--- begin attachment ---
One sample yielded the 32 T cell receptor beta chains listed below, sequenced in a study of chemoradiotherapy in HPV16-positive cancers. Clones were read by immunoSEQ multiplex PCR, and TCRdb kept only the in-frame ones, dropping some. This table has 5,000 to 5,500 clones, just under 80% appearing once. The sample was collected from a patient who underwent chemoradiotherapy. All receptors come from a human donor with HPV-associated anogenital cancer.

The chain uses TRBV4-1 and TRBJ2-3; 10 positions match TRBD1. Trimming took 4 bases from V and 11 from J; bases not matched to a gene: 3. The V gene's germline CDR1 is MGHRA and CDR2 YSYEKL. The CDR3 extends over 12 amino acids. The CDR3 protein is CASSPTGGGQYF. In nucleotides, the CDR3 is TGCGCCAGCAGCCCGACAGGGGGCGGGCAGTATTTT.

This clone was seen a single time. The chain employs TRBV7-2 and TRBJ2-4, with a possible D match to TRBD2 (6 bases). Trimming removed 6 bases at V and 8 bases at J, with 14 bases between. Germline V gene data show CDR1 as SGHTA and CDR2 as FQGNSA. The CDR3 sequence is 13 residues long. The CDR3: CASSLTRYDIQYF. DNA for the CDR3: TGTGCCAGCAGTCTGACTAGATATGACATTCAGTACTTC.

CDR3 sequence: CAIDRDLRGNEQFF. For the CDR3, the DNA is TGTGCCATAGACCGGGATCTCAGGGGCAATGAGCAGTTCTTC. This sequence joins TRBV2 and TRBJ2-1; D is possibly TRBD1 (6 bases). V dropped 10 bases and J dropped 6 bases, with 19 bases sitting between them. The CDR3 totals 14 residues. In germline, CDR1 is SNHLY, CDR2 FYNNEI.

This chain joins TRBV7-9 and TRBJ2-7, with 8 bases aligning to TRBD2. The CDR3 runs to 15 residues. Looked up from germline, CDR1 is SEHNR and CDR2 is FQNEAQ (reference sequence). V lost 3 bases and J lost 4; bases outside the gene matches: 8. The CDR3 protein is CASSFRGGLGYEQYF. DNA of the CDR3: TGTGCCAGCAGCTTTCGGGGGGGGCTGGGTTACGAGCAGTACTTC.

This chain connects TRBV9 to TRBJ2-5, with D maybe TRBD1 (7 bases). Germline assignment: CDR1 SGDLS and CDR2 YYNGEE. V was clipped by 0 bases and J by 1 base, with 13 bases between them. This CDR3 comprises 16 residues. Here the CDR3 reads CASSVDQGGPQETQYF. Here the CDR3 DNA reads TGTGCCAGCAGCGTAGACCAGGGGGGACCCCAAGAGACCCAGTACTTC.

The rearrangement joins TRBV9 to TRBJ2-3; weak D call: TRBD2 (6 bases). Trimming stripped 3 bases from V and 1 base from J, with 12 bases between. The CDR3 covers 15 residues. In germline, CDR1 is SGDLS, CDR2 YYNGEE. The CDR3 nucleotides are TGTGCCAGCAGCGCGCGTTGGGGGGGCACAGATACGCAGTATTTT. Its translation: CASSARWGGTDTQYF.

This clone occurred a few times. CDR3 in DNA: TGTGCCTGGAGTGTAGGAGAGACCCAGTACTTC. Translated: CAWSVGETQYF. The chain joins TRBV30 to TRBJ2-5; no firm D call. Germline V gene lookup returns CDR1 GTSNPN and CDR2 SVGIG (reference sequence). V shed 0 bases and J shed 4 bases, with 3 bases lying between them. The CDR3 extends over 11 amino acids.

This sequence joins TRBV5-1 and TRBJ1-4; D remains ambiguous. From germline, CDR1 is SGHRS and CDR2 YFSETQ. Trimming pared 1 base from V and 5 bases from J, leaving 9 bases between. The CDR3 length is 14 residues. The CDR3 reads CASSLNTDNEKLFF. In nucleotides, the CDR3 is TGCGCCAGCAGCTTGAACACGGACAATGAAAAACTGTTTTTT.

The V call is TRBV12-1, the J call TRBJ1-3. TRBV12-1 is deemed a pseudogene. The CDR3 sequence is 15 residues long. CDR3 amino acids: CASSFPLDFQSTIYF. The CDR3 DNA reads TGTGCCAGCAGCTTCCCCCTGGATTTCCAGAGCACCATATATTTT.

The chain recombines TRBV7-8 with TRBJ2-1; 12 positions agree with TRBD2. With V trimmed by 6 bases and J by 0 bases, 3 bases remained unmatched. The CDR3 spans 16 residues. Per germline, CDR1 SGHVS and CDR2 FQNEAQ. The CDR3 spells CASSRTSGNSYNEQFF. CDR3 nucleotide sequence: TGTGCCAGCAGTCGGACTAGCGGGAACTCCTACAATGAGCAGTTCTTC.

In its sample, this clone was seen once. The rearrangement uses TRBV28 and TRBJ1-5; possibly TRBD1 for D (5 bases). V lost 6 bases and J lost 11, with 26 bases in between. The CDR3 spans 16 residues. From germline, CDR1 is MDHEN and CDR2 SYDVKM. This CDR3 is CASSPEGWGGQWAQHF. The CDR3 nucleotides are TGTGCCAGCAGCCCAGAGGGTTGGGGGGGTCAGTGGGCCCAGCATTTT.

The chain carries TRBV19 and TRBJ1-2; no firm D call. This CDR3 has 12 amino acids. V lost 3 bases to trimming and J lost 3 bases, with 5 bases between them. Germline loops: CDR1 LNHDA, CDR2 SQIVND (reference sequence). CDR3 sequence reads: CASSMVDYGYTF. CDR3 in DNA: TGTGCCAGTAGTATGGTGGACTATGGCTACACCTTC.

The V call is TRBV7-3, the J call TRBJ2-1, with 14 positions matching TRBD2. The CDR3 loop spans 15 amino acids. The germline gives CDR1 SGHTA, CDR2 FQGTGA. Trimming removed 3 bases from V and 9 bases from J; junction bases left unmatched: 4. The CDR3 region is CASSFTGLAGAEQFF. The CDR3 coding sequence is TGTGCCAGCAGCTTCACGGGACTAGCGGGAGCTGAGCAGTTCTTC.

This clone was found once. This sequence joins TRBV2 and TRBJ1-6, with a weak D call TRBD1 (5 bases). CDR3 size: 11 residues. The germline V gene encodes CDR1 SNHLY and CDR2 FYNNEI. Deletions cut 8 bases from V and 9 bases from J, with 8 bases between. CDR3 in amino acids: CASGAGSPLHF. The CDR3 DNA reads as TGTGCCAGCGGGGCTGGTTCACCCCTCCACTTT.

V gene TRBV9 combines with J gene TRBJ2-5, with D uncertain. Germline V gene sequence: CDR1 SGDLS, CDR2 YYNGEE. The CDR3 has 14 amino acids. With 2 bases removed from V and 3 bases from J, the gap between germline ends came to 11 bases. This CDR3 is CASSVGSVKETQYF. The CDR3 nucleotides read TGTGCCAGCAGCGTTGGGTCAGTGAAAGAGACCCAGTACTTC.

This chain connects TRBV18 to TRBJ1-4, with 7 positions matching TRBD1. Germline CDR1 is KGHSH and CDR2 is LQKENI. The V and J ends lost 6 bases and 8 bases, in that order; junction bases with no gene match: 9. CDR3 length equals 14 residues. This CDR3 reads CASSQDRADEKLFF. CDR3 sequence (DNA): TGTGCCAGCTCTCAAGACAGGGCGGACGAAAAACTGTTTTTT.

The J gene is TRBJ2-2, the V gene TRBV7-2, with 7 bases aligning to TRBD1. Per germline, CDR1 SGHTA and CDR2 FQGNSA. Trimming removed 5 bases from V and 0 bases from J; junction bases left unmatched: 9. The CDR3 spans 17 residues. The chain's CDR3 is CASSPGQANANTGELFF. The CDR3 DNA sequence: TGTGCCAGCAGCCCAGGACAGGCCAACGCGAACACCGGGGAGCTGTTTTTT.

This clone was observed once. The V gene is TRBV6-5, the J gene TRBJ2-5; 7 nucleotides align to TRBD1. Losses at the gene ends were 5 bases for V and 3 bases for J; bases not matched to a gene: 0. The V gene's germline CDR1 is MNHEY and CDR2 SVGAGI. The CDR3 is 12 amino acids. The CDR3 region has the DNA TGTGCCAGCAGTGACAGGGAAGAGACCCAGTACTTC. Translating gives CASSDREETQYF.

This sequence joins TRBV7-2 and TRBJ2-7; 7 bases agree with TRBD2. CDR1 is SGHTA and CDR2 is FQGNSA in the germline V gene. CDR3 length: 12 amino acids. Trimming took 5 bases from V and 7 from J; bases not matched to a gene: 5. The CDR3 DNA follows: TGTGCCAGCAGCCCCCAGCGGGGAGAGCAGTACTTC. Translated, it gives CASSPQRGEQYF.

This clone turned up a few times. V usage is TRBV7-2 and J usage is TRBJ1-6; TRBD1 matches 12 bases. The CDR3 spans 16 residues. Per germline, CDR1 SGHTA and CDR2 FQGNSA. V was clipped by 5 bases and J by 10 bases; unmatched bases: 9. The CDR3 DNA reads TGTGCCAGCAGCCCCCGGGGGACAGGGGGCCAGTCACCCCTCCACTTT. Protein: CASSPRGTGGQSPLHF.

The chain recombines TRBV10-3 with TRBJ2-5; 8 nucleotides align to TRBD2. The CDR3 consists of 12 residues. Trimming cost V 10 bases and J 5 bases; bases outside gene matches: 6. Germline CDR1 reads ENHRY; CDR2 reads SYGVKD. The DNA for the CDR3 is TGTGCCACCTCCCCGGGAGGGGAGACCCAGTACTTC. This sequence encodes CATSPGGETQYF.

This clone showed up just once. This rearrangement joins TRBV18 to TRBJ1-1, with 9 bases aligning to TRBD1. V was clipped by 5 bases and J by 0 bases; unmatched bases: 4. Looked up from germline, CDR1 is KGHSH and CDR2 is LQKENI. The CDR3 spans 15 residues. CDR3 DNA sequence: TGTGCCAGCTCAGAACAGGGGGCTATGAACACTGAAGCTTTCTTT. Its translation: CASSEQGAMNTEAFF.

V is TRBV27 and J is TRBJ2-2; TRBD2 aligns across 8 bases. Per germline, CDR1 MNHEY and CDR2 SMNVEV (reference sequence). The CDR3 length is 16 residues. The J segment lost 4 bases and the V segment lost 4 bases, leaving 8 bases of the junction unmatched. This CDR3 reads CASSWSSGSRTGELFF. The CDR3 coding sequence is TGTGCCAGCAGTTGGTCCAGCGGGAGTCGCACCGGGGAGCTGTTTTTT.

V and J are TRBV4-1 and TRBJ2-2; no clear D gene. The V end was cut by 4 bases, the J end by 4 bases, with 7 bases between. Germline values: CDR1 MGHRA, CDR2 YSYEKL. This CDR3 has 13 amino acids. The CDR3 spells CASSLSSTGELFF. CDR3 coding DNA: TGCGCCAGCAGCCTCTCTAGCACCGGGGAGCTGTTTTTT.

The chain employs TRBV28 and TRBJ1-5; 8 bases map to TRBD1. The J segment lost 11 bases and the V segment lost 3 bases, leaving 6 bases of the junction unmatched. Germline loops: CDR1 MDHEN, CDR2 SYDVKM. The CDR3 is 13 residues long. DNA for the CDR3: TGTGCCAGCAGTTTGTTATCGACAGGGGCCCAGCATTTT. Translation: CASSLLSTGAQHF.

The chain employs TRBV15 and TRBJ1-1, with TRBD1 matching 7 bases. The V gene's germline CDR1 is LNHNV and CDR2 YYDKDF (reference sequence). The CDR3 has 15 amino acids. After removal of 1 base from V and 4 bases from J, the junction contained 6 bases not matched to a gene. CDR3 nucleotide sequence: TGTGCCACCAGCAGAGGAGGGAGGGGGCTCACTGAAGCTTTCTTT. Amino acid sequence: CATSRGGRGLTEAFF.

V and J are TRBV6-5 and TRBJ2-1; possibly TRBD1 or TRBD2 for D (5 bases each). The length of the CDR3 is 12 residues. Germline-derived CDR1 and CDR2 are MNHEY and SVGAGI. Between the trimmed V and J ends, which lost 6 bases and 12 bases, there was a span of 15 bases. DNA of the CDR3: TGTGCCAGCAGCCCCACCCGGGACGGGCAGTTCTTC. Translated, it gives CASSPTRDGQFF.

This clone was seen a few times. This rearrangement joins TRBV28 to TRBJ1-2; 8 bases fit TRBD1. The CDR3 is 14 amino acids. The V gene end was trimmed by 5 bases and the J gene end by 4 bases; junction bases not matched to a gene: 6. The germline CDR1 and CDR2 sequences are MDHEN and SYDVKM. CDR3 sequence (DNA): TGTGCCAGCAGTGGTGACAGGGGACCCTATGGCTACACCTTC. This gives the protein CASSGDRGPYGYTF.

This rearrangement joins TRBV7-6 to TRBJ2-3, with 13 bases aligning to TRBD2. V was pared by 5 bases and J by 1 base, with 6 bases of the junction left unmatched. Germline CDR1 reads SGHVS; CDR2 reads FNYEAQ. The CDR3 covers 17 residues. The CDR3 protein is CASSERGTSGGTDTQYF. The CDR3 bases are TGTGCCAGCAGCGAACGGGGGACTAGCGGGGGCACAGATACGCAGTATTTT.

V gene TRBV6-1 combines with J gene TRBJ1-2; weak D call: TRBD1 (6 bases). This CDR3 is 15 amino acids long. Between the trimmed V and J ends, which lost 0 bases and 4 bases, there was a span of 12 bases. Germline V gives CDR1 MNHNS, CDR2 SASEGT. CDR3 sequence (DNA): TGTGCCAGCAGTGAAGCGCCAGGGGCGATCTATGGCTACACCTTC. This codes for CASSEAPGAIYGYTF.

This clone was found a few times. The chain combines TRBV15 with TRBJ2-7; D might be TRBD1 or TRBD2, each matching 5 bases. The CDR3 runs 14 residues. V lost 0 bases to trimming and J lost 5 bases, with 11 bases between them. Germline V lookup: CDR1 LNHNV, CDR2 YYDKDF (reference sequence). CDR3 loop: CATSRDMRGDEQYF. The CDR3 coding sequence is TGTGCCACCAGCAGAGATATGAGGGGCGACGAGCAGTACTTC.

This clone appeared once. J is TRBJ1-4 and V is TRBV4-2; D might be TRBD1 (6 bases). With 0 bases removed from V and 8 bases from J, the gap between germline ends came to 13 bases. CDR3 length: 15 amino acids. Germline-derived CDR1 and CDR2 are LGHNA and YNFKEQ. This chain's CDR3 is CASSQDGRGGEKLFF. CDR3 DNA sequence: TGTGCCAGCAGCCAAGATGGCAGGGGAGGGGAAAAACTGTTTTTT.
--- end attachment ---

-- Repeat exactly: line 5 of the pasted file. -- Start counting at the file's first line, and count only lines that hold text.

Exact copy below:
This chain joins TRBV7-9 and TRBJ2-7, with 8 bases aligning to TRBD2. The CDR3 runs to 15 residues. Looked up from germline, CDR1 is SEHNR and CDR2 is FQNEAQ (reference sequence). V lost 3 bases and J lost 4; bases outside the gene matches: 8. The CDR3 protein is CASSFRGGLGYEQYF. DNA of the CDR3: TGTGCCAGCAGCTTTCGGGGGGGGCTGGGTTACGAGCAGTACTTC.